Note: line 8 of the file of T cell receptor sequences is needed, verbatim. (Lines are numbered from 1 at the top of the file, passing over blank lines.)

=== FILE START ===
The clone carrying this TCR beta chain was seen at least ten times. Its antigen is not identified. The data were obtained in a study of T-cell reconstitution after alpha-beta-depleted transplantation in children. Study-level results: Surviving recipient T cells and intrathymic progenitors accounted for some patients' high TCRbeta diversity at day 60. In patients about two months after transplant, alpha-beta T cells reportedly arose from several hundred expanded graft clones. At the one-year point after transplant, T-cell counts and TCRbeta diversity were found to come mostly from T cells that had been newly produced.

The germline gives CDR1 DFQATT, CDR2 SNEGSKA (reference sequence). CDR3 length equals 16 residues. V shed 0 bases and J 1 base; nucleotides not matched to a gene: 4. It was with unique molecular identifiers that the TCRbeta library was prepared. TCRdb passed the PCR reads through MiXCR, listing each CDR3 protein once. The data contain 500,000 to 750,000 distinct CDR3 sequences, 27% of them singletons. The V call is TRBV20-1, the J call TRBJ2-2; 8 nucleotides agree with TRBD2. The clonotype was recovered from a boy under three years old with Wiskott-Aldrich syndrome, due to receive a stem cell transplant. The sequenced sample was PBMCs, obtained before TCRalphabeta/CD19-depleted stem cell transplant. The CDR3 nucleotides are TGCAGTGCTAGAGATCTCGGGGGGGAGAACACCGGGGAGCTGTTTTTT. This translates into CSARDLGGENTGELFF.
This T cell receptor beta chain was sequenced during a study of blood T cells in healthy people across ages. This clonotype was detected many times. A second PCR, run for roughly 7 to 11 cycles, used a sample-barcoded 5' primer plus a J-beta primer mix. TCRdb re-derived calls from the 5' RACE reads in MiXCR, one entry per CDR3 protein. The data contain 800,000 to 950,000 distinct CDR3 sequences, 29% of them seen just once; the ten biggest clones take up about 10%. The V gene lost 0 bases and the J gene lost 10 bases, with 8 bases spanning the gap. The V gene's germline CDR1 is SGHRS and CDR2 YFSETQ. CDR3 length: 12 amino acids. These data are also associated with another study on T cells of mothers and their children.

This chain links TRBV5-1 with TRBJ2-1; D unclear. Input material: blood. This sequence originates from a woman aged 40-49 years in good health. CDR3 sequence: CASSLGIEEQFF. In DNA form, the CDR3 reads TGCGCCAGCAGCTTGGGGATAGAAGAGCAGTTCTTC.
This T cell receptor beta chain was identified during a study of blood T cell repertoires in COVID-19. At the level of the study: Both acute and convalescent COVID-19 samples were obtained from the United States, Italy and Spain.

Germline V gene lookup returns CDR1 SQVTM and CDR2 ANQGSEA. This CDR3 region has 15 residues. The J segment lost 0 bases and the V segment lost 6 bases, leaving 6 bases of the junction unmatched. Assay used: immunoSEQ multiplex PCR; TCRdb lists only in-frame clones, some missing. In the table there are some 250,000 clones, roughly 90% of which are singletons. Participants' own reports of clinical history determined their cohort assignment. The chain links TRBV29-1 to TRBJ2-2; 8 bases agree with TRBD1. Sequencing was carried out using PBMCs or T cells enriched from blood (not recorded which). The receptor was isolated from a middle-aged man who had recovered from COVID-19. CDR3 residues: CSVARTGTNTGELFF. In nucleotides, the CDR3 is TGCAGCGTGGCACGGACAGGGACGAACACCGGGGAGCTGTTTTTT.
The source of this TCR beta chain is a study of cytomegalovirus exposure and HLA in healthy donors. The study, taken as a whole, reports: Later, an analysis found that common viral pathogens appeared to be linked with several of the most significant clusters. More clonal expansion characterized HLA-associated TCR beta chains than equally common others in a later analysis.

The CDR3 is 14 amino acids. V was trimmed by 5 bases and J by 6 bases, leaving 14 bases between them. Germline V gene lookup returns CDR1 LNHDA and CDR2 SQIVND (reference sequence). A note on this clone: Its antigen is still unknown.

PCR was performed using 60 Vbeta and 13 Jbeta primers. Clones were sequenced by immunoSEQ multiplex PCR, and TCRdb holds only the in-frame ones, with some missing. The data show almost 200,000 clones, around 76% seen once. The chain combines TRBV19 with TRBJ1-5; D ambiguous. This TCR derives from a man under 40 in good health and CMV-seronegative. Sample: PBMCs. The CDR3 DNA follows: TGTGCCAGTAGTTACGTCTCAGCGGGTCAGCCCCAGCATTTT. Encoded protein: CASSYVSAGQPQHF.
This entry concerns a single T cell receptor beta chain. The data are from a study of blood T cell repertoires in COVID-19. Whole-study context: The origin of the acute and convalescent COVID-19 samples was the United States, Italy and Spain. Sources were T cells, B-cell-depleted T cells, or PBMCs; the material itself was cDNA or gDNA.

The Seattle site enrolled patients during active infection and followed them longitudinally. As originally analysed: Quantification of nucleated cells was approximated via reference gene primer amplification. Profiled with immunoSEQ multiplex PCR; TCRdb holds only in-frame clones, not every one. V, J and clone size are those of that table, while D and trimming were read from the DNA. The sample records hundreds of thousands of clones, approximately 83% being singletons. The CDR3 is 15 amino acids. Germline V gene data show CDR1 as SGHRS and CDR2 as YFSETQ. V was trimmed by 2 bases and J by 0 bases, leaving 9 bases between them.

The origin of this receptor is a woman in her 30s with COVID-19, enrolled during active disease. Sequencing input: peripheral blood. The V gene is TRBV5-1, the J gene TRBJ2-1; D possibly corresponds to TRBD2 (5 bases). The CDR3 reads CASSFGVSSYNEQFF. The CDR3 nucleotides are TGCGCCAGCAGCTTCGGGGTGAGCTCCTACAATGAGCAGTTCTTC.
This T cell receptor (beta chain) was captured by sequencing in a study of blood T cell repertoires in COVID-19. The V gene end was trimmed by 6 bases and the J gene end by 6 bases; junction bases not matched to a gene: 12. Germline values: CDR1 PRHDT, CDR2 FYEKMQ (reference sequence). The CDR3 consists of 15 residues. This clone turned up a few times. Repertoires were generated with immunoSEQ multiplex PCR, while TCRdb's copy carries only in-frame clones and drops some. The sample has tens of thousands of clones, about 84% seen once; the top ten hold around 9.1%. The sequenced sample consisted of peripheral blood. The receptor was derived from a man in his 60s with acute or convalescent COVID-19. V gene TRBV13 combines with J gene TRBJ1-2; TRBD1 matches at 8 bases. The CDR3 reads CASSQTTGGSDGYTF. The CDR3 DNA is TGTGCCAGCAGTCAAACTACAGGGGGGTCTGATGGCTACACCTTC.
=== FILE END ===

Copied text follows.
The CDR3 is 14 amino acids. V was trimmed by 5 bases and J by 6 bases, leaving 14 bases between them. Germline V gene lookup returns CDR1 LNHDA and CDR2 SQIVND (reference sequence). A note on this clone: Its antigen is still unknown.